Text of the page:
On Wednesday 25 August 2004 08:06 pm, Brian Ingerson wrote:
> Second let me damn it. SSYN could be renamed to SSAY. "SSYM Simply Ain't
> YAML". I'm not sure the level to which folks grok the differences
> between YAML and SSYM, but they are not at all the same. People need to
> know this before they get too excited about the shiny new toy.
> For starters the information models are just different. I can see
> compatibility between any two of XML, YAML and SSYM as being in the same
> boat. None is a subset or superset of the others. Compatibility is a mess.
> I had a chat with Tim Parkin about this on #yaml. My thoughts came down to:
> "Yes, SSYN would be easier to implement. No, it isn't something I'll find
> particularly useful after it is implemented."
> A close and highly respected friend remarked: "12:48 < xxxx > it's
> fascinating watching people reinventing s-expressions over and
> again. :)"
> In the end, you may get SSYM quicker, but you won't have YAML. Just be
> aware of it. On the other hand, if you never get YAML, SSYM is infinitely
> more valuable.
Okay, that's seems a little "rich". I suppose that's the proper perspective of
someone in the belly of the Yaml, but... What I mean to say is, that I think,
you've limited yourself by predicating a need for compatible information
models, there are other forms of cross-polleneation.
> Let me state a few things for the record.
> Firstly, Jason has been around this list since week 2. He's no stranger
> to YAML. He did one of the very first YAML implementations in C# in
> 2001. (Doesn't that almost predate C#? ;) Jason, please feel free to
> discuss your ideas here. You are always welcome.
> Oren Clark and I think that YAML's information model, "A typed graph of
> mappings, sequences and scalars", is it's most important feature. The
> syntax is nice too, but it is less important.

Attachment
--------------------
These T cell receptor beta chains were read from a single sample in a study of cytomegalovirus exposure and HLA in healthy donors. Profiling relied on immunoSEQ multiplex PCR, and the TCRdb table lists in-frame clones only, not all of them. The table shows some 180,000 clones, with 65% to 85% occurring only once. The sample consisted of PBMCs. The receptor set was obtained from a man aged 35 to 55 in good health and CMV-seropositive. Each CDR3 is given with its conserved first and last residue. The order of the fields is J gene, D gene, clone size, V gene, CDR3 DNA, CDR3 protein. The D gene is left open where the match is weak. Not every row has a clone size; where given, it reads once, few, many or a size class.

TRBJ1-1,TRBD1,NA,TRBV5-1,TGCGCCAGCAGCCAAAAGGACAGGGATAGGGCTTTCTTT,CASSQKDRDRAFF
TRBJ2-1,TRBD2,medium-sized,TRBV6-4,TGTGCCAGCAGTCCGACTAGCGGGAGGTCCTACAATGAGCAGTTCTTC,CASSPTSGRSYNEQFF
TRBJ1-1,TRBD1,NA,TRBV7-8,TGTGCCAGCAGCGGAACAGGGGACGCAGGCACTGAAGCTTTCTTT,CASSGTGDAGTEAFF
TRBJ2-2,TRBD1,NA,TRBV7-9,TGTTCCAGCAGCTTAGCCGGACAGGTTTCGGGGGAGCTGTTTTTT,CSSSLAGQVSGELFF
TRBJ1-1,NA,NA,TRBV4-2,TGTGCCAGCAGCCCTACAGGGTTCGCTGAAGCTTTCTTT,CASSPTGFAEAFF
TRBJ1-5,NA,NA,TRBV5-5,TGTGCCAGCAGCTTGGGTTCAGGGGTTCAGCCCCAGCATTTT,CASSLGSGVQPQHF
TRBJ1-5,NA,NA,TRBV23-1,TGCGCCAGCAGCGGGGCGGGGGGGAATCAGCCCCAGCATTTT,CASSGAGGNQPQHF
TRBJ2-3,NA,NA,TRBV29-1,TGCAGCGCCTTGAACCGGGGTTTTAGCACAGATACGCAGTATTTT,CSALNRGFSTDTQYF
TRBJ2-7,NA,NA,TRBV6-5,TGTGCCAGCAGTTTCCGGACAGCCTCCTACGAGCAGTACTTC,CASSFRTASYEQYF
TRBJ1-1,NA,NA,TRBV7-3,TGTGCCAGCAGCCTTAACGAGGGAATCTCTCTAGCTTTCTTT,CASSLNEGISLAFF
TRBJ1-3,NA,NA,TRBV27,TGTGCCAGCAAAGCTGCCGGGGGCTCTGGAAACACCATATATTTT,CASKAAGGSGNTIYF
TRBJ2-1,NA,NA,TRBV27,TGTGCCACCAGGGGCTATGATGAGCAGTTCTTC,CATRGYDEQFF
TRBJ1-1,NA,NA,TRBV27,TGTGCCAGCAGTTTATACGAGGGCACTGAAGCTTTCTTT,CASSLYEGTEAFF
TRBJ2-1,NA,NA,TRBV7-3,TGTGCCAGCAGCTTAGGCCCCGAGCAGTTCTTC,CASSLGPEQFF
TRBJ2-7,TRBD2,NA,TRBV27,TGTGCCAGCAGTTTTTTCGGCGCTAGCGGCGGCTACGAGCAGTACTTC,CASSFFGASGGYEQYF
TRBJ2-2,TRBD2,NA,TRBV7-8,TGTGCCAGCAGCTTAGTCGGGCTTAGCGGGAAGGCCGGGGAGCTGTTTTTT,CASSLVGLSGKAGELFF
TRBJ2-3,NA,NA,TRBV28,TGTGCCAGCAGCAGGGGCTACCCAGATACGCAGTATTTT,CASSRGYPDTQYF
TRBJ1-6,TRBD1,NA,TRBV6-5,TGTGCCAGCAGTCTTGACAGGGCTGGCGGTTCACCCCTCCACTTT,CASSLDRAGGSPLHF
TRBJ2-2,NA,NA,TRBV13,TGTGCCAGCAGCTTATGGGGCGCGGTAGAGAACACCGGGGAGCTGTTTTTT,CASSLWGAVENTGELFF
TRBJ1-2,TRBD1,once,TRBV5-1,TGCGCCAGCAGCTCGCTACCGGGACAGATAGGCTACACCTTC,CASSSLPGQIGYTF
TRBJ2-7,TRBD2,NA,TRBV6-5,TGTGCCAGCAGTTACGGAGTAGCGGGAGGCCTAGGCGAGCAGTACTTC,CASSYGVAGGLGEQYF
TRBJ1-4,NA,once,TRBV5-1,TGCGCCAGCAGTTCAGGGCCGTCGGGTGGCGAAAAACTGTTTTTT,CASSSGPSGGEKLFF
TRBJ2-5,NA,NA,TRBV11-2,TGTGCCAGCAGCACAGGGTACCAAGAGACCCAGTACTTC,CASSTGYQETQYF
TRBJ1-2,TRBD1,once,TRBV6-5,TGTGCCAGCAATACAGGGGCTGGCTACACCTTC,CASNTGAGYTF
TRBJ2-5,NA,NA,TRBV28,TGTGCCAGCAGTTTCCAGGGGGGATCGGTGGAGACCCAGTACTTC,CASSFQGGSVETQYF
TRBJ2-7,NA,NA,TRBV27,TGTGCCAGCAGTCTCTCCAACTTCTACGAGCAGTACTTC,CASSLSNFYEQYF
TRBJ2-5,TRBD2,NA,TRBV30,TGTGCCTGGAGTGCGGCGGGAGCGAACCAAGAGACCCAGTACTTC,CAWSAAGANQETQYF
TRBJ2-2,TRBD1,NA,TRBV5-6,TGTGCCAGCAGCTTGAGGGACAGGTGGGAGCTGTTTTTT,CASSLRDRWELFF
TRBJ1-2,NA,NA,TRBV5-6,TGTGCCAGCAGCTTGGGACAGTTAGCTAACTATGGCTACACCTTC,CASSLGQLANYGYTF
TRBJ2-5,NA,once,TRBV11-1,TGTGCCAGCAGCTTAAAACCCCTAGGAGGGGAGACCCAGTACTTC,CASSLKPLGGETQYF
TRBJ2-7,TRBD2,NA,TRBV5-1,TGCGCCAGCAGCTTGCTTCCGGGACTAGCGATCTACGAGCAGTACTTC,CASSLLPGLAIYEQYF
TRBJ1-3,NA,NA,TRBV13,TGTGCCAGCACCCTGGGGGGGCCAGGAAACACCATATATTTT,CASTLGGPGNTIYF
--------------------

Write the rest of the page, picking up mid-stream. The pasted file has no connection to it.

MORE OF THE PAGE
> This is mostly important because YAML is primarily intended to be a
> cross programming language *serialization* language for Perl, Python and
> Ruby. (and PHP, Java and others). The YAML info model is a very closely
> matched superset of those three languages' internal models. SSYN is not.
> Yes YAML is complex, but in my mind it is necessary complexity. What
> would we remove? Everything was put there for a reason. Everything was
> discussed in length and bounced off of every use case in a public forum.
> For over 3 years!
So I wonder... I don't know, I'm going out on limb here, but I wonder why the
spec isn't 1.0 final yet. --I'm sure there are reasons, but maybe too many?
Anyway, I don't think it hurts to talk about stuff even if the bottom line is
TAY! TAY! --That Ain't Yaml! THAT AIN'T YAML! And I don't think you have to
be a member of this list more than three minutes to do so. Know what I mean?
> So about YAML implementations...
Between BabelTest and Syck looks like implementation is well in hand! Its just
a matter of time now.... (Ha Ha! The troops are massing in the in the
> To close, I just want to thank everyone in the YAML community for making
> something as cool as YAML.
I dropped XML like a lead brick when I discoved YAML, and I use YAML all over
the place! So I want to personally thank you, too. Thanks Brian!!!!!!!!!!!!